“A furniture designer and an olive oil purveyor discover a slower pace – and new inspiration.”
NEW YORK – Greece, a cultural and intellectual beacon to the World for millennia, has become a life-changing magnet for many in recent years. The stories of the individuals and couples make fascinating reading in websites and newspapers alike – including the New York Times.
Oliver Haslegrave (42), “known for creating hotel and restaurant interiors, including those for the popular Brooklyn spots Elsa and Fausto,” and Cristiana
Sadigianis (43), who “worked for nearly two decades as a producer, first for the photographer Philip-Lorca diCorcia and later for clients including Nike and Sotheby’s,” according to Times reporter Kate Guadagnino, took the lifestyle bait.
They became a couple in 2012 and then began traveling together, “but no matter where they go,” writes Guadagnino, “they always return to Greece. Though Sadigianis grew up in New Jersey, she spent summers on her grandparents’ Greek farms – her mother’s parents were in Delphi and her father’s in Corinth – helping to shell almonds and crush grapes for wine. Today, she maintains an olive orchard in Laconia.”
Perhaps it’s the visual element in both their professions that made them so susceptible to wanting as much as possible of the renowned pure Grecian light and countless stunning landscapes and seascapes.
He founded the Brooklyn-based design firm at Home Studios, in 2009 and she launched the organic olive oil label Oracle with Haslegrave in 2019 as the Aegean tide began to draw them East ever more strongly.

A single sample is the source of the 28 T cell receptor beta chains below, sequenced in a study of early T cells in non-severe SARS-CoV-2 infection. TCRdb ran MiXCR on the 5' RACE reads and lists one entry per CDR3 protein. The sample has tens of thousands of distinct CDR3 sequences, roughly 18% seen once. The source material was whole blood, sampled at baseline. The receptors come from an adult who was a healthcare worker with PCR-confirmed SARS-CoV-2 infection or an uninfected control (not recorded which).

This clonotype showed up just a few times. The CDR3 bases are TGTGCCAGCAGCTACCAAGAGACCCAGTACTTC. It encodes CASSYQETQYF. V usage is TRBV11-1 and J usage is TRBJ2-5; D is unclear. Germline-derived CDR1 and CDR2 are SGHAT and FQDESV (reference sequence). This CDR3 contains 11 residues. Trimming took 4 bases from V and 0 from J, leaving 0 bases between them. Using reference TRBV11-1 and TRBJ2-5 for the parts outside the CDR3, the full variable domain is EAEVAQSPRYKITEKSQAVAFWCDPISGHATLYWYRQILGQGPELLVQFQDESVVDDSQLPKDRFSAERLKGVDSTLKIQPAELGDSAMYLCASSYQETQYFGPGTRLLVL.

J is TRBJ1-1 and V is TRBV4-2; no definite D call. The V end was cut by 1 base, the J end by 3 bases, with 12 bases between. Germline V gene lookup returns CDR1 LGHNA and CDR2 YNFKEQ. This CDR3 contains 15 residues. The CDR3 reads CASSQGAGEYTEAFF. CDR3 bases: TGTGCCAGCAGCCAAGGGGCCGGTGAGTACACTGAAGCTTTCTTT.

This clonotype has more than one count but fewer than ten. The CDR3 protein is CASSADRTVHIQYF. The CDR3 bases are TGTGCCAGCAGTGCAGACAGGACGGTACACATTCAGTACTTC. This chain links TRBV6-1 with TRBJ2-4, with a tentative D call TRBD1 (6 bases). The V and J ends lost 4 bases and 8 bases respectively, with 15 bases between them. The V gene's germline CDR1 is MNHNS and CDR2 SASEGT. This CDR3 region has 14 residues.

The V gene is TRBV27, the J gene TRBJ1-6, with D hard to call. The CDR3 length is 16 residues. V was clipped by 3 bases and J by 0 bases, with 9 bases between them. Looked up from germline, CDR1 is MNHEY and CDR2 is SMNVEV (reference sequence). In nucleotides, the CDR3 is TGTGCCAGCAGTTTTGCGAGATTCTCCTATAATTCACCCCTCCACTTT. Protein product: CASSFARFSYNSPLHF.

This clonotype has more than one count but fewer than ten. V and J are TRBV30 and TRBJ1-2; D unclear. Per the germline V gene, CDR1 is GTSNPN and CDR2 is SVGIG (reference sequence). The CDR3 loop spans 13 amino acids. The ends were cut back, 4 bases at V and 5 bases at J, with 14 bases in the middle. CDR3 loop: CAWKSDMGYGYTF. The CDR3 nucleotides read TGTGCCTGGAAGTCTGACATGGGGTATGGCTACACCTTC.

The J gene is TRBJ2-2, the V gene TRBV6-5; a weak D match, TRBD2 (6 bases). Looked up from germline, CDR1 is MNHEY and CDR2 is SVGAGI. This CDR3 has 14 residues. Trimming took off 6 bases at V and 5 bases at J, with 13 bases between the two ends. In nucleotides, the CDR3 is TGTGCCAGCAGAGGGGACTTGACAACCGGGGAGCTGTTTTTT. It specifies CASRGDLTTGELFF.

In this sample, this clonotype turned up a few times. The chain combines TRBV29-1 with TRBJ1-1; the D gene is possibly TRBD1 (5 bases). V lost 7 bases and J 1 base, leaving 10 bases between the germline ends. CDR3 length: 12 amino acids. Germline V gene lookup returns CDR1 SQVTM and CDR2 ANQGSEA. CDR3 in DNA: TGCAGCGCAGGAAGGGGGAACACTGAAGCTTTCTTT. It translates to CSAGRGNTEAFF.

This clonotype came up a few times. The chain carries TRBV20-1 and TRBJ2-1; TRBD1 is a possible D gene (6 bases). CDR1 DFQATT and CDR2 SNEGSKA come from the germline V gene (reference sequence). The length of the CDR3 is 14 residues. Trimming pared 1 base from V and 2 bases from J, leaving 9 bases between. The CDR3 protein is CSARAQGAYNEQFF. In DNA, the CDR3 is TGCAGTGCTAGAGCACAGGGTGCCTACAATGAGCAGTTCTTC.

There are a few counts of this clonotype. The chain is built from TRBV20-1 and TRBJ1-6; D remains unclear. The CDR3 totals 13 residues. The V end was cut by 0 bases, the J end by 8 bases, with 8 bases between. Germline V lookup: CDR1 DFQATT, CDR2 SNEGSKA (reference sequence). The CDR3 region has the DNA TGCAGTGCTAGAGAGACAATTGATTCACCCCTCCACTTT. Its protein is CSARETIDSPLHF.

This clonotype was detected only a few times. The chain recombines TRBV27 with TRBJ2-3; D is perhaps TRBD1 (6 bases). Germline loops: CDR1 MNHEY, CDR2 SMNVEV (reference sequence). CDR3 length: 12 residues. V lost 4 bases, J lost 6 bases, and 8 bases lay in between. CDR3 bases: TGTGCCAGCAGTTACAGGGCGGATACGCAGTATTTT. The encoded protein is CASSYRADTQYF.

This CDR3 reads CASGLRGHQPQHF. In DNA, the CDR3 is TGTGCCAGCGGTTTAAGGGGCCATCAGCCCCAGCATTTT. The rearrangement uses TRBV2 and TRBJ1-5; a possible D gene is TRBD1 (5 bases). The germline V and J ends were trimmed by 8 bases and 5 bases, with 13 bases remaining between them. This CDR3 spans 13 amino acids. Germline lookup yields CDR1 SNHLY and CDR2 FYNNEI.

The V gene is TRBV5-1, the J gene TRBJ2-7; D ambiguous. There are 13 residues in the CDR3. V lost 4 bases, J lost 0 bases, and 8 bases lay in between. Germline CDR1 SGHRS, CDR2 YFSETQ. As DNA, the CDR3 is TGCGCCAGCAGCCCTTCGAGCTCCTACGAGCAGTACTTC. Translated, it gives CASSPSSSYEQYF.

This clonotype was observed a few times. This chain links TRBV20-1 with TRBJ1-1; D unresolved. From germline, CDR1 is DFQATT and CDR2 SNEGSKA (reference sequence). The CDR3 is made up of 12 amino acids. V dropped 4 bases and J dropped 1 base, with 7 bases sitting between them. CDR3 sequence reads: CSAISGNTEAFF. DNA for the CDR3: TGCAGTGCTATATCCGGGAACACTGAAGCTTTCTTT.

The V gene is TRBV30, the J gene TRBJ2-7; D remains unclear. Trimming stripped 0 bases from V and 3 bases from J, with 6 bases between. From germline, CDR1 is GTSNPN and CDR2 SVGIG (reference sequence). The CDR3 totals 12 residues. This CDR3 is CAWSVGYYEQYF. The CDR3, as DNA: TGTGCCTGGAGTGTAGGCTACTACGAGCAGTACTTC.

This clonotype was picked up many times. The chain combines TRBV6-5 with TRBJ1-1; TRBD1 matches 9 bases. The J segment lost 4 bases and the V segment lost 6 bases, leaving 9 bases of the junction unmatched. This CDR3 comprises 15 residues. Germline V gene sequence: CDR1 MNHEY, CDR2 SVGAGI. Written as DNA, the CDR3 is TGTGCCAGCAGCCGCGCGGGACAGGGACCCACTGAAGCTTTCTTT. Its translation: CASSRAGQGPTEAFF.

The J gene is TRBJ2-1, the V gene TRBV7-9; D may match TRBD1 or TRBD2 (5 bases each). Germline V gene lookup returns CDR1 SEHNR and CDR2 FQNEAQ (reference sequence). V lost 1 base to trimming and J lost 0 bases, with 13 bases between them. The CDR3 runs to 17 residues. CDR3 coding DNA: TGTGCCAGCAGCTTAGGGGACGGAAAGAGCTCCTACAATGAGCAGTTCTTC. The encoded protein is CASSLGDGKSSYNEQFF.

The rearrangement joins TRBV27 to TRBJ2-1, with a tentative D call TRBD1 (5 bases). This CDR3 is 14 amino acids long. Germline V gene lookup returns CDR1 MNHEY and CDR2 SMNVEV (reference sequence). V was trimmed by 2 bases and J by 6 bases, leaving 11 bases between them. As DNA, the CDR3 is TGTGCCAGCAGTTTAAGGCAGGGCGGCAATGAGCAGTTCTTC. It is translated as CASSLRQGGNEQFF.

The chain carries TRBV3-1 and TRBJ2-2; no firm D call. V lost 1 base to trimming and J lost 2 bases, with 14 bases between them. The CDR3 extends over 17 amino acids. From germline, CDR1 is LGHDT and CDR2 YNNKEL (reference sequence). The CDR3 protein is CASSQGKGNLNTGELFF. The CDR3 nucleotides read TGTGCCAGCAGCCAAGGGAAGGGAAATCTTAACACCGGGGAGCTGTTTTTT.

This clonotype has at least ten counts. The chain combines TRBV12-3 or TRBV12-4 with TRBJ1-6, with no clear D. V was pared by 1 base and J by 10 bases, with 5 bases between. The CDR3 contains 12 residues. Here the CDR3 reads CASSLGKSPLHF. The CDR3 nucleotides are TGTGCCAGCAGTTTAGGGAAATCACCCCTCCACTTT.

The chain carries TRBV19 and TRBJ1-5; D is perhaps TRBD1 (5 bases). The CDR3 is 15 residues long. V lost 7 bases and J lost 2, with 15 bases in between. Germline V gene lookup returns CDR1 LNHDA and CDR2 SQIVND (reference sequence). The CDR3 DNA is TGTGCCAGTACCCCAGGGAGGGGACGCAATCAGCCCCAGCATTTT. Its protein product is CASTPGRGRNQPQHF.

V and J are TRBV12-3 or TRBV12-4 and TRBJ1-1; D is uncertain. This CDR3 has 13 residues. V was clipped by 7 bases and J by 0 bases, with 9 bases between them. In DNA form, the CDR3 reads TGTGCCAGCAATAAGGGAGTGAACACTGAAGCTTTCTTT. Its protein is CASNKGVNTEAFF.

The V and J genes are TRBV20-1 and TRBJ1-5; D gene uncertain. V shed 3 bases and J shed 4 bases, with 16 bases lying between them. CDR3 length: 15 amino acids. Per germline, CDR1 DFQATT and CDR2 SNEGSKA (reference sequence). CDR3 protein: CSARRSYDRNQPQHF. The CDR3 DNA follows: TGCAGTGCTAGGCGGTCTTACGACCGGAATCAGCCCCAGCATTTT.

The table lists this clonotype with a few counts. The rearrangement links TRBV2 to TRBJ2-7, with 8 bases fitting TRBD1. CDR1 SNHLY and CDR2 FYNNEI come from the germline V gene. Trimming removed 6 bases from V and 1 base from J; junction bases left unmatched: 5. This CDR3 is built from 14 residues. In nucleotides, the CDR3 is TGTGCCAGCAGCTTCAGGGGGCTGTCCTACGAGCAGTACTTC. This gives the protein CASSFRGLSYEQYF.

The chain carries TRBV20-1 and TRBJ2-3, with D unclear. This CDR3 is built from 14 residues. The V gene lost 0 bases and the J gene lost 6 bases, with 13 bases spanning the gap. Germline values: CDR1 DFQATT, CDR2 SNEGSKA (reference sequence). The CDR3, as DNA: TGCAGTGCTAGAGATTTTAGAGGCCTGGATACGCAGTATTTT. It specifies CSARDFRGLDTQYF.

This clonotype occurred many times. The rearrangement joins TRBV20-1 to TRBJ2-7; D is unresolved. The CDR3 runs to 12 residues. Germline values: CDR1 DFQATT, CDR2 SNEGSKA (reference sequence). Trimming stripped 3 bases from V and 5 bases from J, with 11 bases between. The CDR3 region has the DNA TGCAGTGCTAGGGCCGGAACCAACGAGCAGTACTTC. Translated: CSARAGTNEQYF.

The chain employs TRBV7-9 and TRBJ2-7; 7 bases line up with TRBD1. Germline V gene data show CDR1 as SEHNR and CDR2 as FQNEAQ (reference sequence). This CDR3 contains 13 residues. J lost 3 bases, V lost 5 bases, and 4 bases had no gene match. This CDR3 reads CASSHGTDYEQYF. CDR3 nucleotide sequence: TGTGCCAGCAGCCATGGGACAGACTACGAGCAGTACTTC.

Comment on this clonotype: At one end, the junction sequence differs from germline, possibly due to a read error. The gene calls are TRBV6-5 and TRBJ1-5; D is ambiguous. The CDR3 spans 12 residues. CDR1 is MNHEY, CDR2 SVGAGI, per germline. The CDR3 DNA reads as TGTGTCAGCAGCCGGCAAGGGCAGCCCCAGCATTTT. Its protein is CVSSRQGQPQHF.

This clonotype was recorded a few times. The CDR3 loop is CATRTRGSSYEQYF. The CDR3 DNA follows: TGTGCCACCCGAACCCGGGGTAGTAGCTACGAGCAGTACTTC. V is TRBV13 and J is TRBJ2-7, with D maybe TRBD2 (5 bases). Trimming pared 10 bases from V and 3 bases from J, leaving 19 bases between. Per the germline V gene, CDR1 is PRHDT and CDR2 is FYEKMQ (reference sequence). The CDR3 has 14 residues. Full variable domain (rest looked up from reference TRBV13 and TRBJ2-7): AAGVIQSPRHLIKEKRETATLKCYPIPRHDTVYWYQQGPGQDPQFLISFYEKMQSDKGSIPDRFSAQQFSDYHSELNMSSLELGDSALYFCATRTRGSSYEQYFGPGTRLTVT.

“Last summer, with Home Studios operating remotely during the pandemic, the couple rented a 1920 stone farmhouse on Andros, in the Cyclades. Settling in wasn’t without its challenges – there are no post offices, or even addresses, on the island – but the languorous lifestyle there soon led them both in new directions,” Guadagnino writes.
“On a whim, Haslegrave borrowed their landlord’s hand tools, procured some timber from the island’s hardware store and set up a makeshift workshop beneath a 300-year-old olive tree. He then began to construct a series of chairs with Greek inflections… These served as prototypes for Aprovato, a six-piece collection in maple, oak, mahogany, cherry and walnut that Haslegrave will sell under his own name starting this month,” the article noted.
In college Haslegrave studied film, but “many of his other sources of inspiration – pictures by the British photographer Jamie Hawkesworth, sets that Isamu Noguchi designed for a pair of 1940s works by the choreographer Martha Graham — he learned about” from Sadigianis.
For her part, Sadigianis, has expanded Oracle’s product line and will soon release a body oil. Her grandparents used to anoint themselves with olive oil, but “Sadigianis didn’t want her latest product to smell only of olives, though – highly moisturizing and anti-inflammatory as they may be – so she partnered with a local botanist and a chemist,” Guadagnino writes
Of course, “eventually, the pair hope to collaborate on an inn,” the Times reported, “possibly on Andros, that Haslegrave would design and Sadigianis would run. They’re imagining a warm, minimal place ‘where the line between a large house and a small hotel gets a little blurred,’ says Haslegrave, ‘and where the possibility of creating the environment down to the last detail seems achievable.’”
(Material from the New York Times was used for this article.)